Slavery was not the cause of the War Between the States. Once you understand the true cause -- the imminent economic annihilation of the North which was coming fast -- all other actions taken by Lincoln and everybody else make infinitely more sense.

Abraham Lincoln needed to start his war as quickly as he could. He needed the blockade of the South in place as fast as possible to keep Europeans and especially the English from forming trade and military alliances with the South, which the South had been aggressively pursuing.

Lincoln announced his blockade before the smoke had cleared from the bombardment of Fort Sumter.

In Part III, Charles W. Ramsdell's famous treatise, Lincoln and Fort Sumter, shows in magnificent detail how Lincoln started the war in Charleston Harbor.

I hadn't read this brilliant piece in several years but had to type in every word for this book and I am deeply pleased that every single word written by Mr. Ramsdell strongly supports the argument of this book -- that the inevitable economic annihilation of the North is the reason Abraham Lincoln had to have his war and get it started as quickly as he could.

Justin S. Morrill authored the Morrill Tariff that threatened the Northern shipping industry with annihilation.
Justin S. Morrill authored the Morrill Tariff that threatened the Northern shipping industry with annihilation.
Harper's Weekly Apr 13 1861, caption "The New Tariff on Dry Goods."
Harper's Weekly Apr 13 1861, caption "The New Tariff on Dry Goods."

Mr. Ramsdell states also that the North's gaping self-inflicted wound, the Morrill Tariff, kicked in and greatly added to the panic and call for war in the North as the Northern shipping industry faced rerouting away from the high-tariff North and into the low-tariff South where protective tariffs were unconstitutional.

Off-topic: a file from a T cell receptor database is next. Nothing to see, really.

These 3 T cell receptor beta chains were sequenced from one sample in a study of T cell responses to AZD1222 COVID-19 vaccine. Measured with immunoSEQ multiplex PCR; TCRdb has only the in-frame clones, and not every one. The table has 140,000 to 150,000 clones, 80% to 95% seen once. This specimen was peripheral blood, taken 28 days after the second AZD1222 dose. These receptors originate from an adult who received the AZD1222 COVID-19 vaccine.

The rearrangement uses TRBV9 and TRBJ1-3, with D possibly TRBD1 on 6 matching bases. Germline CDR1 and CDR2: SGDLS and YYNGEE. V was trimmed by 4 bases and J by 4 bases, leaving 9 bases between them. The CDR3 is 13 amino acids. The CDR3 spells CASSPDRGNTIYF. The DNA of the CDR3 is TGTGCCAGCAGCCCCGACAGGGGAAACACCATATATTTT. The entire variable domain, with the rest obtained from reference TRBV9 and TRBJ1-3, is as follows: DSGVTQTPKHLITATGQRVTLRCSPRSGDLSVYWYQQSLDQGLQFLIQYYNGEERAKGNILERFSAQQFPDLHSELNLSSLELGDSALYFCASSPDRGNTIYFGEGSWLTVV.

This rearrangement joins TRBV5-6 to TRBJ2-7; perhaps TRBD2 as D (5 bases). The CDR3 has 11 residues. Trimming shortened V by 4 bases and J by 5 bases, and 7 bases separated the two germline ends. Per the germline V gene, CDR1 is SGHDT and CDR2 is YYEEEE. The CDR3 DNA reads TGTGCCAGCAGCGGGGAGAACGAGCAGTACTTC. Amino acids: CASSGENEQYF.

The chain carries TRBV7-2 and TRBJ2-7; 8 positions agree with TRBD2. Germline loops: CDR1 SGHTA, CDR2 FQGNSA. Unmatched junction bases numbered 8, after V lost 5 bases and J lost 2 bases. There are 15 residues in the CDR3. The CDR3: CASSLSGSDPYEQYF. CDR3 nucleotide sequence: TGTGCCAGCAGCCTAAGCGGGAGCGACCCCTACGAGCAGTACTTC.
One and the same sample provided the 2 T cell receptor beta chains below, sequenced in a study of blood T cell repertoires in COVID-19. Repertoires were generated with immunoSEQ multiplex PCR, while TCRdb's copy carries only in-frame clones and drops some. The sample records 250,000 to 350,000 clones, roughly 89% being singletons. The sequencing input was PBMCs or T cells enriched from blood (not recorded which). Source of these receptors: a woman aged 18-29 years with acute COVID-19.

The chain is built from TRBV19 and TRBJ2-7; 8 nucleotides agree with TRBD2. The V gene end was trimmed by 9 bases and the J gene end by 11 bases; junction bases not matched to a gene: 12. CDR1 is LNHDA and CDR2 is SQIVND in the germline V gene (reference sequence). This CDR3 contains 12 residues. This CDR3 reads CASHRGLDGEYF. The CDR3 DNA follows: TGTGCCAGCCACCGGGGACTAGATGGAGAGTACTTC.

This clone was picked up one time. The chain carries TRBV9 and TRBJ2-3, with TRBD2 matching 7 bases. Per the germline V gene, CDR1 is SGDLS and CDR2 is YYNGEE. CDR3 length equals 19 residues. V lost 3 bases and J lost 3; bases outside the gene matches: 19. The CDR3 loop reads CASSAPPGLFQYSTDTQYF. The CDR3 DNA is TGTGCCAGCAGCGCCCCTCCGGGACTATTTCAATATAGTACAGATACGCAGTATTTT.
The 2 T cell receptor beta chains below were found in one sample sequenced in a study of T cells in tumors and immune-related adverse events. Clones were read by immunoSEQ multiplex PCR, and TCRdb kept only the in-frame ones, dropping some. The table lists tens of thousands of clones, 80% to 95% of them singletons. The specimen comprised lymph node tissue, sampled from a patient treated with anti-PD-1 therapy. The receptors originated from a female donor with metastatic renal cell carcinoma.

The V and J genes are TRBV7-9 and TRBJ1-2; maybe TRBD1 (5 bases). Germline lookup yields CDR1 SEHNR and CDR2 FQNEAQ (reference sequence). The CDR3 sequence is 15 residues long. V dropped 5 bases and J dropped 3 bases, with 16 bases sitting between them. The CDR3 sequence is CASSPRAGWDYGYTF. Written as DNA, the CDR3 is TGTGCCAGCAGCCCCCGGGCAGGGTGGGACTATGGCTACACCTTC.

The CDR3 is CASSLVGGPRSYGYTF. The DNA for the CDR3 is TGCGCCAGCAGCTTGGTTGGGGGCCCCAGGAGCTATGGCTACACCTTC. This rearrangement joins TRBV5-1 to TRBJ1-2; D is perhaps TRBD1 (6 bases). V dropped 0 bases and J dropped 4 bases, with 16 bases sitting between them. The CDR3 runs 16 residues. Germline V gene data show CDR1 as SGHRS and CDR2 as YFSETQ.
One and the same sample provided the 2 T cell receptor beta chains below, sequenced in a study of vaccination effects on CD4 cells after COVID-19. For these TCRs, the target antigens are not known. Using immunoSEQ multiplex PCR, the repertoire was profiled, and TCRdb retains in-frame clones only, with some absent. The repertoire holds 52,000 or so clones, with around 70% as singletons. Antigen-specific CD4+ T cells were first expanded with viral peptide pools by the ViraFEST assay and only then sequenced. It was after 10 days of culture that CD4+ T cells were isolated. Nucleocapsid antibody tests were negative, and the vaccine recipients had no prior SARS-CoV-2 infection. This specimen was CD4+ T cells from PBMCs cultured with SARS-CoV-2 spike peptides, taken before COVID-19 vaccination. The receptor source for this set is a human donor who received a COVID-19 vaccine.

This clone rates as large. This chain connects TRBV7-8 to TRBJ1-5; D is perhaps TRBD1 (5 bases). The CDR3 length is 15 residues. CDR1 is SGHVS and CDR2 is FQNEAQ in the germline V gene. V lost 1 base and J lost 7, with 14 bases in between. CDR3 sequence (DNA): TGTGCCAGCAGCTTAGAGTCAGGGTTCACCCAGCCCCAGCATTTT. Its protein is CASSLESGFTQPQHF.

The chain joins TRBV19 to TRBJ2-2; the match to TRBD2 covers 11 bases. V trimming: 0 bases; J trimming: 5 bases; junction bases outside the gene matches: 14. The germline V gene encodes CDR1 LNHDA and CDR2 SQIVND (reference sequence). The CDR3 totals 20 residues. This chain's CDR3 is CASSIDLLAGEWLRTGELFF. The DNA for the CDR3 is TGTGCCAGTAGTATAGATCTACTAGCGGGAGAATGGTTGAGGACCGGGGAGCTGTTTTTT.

Arguing history is very much like arguing a case in a court of law. All you can do is present your evidence in as persuasive a manner as possible and hope the jury agrees with you.

My argument is thoroughly documented and I believe it is irrefutable.

Gene Kizer, Jr.
Charleston, South Carolina
October 31, 2014

Abraham Lincoln is executed for killing 800,000 people & destroying the republic of the Founding Fathers.
Abraham Lincoln is executed for killing 800,000 people & destroying the republic of the Founding Fathers.

NOTES:

1 Gene Kizer, Jr., Slavery Was Not the Cause of the War Between the States, The Irrefutable Argument. (Charleston and James Island, SC: Charleston Athenaeum Press, 2014).

2 Rachel Coker, "Historian revises estimate of Civil War dead," published September 21, 2011, Binghamton University Research News -- Insights and Innovations from Binghamton University, http://discovere.binghamton.edu/news/civilwar-3826.html, accessed July 7, 2014.

3 United States military casualties of war,
http://en.wikipedia.org/wiki/United_States_military_casualties_of_war, accessed August 1, 2014.

4 James M. McPherson, Battle Cry of Freedom, The Civil War Era (New York: Oxford University Press, 1988), 606.

5 The Missouri Compromise was superseded by the Kansas-Nebraska Act in 1854, which opened up the territory north of the Missouri Compromise line (latitude 36--30' north) to slavery. This made the Missouri Compromise irrelevant.

6 David M. Potter, Lincoln and His Party in the Secession Crisis (New Haven: Yale University Press, 1942; reprint, New Haven: Yale University Press, 1979), 200.

7 Potter, Lincoln and His Party in the Secession Crisis, 200.